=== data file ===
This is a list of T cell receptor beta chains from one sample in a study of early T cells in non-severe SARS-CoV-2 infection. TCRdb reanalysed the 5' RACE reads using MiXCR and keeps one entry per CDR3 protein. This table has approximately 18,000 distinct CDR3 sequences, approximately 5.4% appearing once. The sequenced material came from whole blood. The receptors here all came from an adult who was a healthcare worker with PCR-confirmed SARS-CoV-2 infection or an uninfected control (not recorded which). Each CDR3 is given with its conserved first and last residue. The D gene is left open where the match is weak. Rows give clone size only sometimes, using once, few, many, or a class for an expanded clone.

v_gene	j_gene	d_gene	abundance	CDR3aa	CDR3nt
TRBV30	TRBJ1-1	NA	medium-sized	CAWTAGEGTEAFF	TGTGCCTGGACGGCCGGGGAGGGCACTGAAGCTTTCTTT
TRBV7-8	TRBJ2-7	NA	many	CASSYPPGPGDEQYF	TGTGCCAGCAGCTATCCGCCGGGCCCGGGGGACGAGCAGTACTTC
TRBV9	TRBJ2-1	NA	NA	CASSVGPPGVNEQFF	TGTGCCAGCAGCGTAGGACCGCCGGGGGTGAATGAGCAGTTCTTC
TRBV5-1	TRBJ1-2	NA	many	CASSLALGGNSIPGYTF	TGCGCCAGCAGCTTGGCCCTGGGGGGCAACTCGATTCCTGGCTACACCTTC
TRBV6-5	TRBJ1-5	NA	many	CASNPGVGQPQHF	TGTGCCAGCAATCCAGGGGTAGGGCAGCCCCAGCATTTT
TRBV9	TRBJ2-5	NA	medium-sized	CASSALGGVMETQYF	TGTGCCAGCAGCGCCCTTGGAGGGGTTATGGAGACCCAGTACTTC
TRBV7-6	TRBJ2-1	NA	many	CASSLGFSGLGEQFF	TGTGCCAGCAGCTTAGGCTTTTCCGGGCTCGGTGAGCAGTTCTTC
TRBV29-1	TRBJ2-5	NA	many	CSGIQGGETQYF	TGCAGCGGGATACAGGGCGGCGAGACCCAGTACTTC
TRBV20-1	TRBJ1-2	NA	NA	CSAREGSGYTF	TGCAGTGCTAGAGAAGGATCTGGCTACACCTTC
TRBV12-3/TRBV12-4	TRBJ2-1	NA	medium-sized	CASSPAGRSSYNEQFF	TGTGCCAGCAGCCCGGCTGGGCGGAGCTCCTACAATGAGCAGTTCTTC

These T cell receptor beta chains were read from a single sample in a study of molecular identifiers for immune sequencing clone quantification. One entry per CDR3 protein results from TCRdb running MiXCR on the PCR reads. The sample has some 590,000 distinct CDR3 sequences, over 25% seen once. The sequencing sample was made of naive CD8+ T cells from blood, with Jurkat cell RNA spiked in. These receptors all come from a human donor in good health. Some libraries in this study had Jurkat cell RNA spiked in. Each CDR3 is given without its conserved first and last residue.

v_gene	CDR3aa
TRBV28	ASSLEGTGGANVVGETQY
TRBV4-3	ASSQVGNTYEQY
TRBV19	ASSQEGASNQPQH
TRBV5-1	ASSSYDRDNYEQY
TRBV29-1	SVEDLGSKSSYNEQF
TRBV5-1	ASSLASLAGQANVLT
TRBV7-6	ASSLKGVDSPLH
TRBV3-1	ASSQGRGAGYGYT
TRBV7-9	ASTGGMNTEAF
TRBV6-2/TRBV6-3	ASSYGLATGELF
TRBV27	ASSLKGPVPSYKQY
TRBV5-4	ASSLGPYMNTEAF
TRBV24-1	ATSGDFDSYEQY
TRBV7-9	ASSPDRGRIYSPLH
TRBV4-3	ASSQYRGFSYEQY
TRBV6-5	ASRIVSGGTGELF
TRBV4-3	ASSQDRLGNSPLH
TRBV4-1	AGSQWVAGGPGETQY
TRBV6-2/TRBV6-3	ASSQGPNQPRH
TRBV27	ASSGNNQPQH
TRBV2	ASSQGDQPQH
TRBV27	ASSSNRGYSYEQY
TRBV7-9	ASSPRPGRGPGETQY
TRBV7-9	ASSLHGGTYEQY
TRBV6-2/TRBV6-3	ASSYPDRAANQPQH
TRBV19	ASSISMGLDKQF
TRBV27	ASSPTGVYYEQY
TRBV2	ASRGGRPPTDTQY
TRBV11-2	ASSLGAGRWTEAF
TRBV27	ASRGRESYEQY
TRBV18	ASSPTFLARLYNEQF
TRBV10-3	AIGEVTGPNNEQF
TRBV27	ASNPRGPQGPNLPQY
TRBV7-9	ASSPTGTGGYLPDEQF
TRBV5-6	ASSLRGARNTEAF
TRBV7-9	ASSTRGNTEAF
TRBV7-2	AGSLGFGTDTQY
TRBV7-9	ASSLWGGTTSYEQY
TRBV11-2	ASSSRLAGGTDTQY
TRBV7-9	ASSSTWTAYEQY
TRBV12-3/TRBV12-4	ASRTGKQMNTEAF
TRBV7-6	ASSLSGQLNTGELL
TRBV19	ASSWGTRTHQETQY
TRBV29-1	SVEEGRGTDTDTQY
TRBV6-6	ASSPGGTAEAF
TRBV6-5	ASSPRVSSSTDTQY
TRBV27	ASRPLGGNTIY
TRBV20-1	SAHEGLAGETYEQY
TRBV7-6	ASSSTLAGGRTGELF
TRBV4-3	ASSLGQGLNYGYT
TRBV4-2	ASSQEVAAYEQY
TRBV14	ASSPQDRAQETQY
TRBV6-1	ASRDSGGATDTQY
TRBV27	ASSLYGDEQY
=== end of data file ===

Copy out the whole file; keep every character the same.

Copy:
This is a list of T cell receptor beta chains from one sample in a study of early T cells in non-severe SARS-CoV-2 infection. TCRdb reanalysed the 5' RACE reads using MiXCR and keeps one entry per CDR3 protein. This table has approximately 18,000 distinct CDR3 sequences, approximately 5.4% appearing once. The sequenced material came from whole blood. The receptors here all came from an adult who was a healthcare worker with PCR-confirmed SARS-CoV-2 infection or an uninfected control (not recorded which). Each CDR3 is given with its conserved first and last residue. The D gene is left open where the match is weak. Rows give clone size only sometimes, using once, few, many, or a class for an expanded clone.

v_gene	j_gene	d_gene	abundance	CDR3aa	CDR3nt
TRBV30	TRBJ1-1	NA	medium-sized	CAWTAGEGTEAFF	TGTGCCTGGACGGCCGGGGAGGGCACTGAAGCTTTCTTT
TRBV7-8	TRBJ2-7	NA	many	CASSYPPGPGDEQYF	TGTGCCAGCAGCTATCCGCCGGGCCCGGGGGACGAGCAGTACTTC
TRBV9	TRBJ2-1	NA	NA	CASSVGPPGVNEQFF	TGTGCCAGCAGCGTAGGACCGCCGGGGGTGAATGAGCAGTTCTTC
TRBV5-1	TRBJ1-2	NA	many	CASSLALGGNSIPGYTF	TGCGCCAGCAGCTTGGCCCTGGGGGGCAACTCGATTCCTGGCTACACCTTC
TRBV6-5	TRBJ1-5	NA	many	CASNPGVGQPQHF	TGTGCCAGCAATCCAGGGGTAGGGCAGCCCCAGCATTTT
TRBV9	TRBJ2-5	NA	medium-sized	CASSALGGVMETQYF	TGTGCCAGCAGCGCCCTTGGAGGGGTTATGGAGACCCAGTACTTC
TRBV7-6	TRBJ2-1	NA	many	CASSLGFSGLGEQFF	TGTGCCAGCAGCTTAGGCTTTTCCGGGCTCGGTGAGCAGTTCTTC
TRBV29-1	TRBJ2-5	NA	many	CSGIQGGETQYF	TGCAGCGGGATACAGGGCGGCGAGACCCAGTACTTC
TRBV20-1	TRBJ1-2	NA	NA	CSAREGSGYTF	TGCAGTGCTAGAGAAGGATCTGGCTACACCTTC
TRBV12-3/TRBV12-4	TRBJ2-1	NA	medium-sized	CASSPAGRSSYNEQFF	TGTGCCAGCAGCCCGGCTGGGCGGAGCTCCTACAATGAGCAGTTCTTC

These T cell receptor beta chains were read from a single sample in a study of molecular identifiers for immune sequencing clone quantification. One entry per CDR3 protein results from TCRdb running MiXCR on the PCR reads. The sample has some 590,000 distinct CDR3 sequences, over 25% seen once. The sequencing sample was made of naive CD8+ T cells from blood, with Jurkat cell RNA spiked in. These receptors all come from a human donor in good health. Some libraries in this study had Jurkat cell RNA spiked in. Each CDR3 is given without its conserved first and last residue.

v_gene	CDR3aa
TRBV28	ASSLEGTGGANVVGETQY
TRBV4-3	ASSQVGNTYEQY
TRBV19	ASSQEGASNQPQH
TRBV5-1	ASSSYDRDNYEQY
TRBV29-1	SVEDLGSKSSYNEQF
TRBV5-1	ASSLASLAGQANVLT
TRBV7-6	ASSLKGVDSPLH
TRBV3-1	ASSQGRGAGYGYT
TRBV7-9	ASTGGMNTEAF
TRBV6-2/TRBV6-3	ASSYGLATGELF
TRBV27	ASSLKGPVPSYKQY
TRBV5-4	ASSLGPYMNTEAF
TRBV24-1	ATSGDFDSYEQY
TRBV7-9	ASSPDRGRIYSPLH
TRBV4-3	ASSQYRGFSYEQY
TRBV6-5	ASRIVSGGTGELF
TRBV4-3	ASSQDRLGNSPLH
TRBV4-1	AGSQWVAGGPGETQY
TRBV6-2/TRBV6-3	ASSQGPNQPRH
TRBV27	ASSGNNQPQH
TRBV2	ASSQGDQPQH
TRBV27	ASSSNRGYSYEQY
TRBV7-9	ASSPRPGRGPGETQY
TRBV7-9	ASSLHGGTYEQY
TRBV6-2/TRBV6-3	ASSYPDRAANQPQH
TRBV19	ASSISMGLDKQF
TRBV27	ASSPTGVYYEQY
TRBV2	ASRGGRPPTDTQY
TRBV11-2	ASSLGAGRWTEAF
TRBV27	ASRGRESYEQY
TRBV18	ASSPTFLARLYNEQF
TRBV10-3	AIGEVTGPNNEQF
TRBV27	ASNPRGPQGPNLPQY
TRBV7-9	ASSPTGTGGYLPDEQF
TRBV5-6	ASSLRGARNTEAF
TRBV7-9	ASSTRGNTEAF
TRBV7-2	AGSLGFGTDTQY
TRBV7-9	ASSLWGGTTSYEQY
TRBV11-2	ASSSRLAGGTDTQY
TRBV7-9	ASSSTWTAYEQY
TRBV12-3/TRBV12-4	ASRTGKQMNTEAF
TRBV7-6	ASSLSGQLNTGELL
TRBV19	ASSWGTRTHQETQY
TRBV29-1	SVEEGRGTDTDTQY
TRBV6-6	ASSPGGTAEAF
TRBV6-5	ASSPRVSSSTDTQY
TRBV27	ASRPLGGNTIY
TRBV20-1	SAHEGLAGETYEQY
TRBV7-6	ASSSTLAGGRTGELF
TRBV4-3	ASSLGQGLNYGYT
TRBV4-2	ASSQEVAAYEQY
TRBV14	ASSPQDRAQETQY
TRBV6-1	ASRDSGGATDTQY
TRBV27	ASSLYGDEQY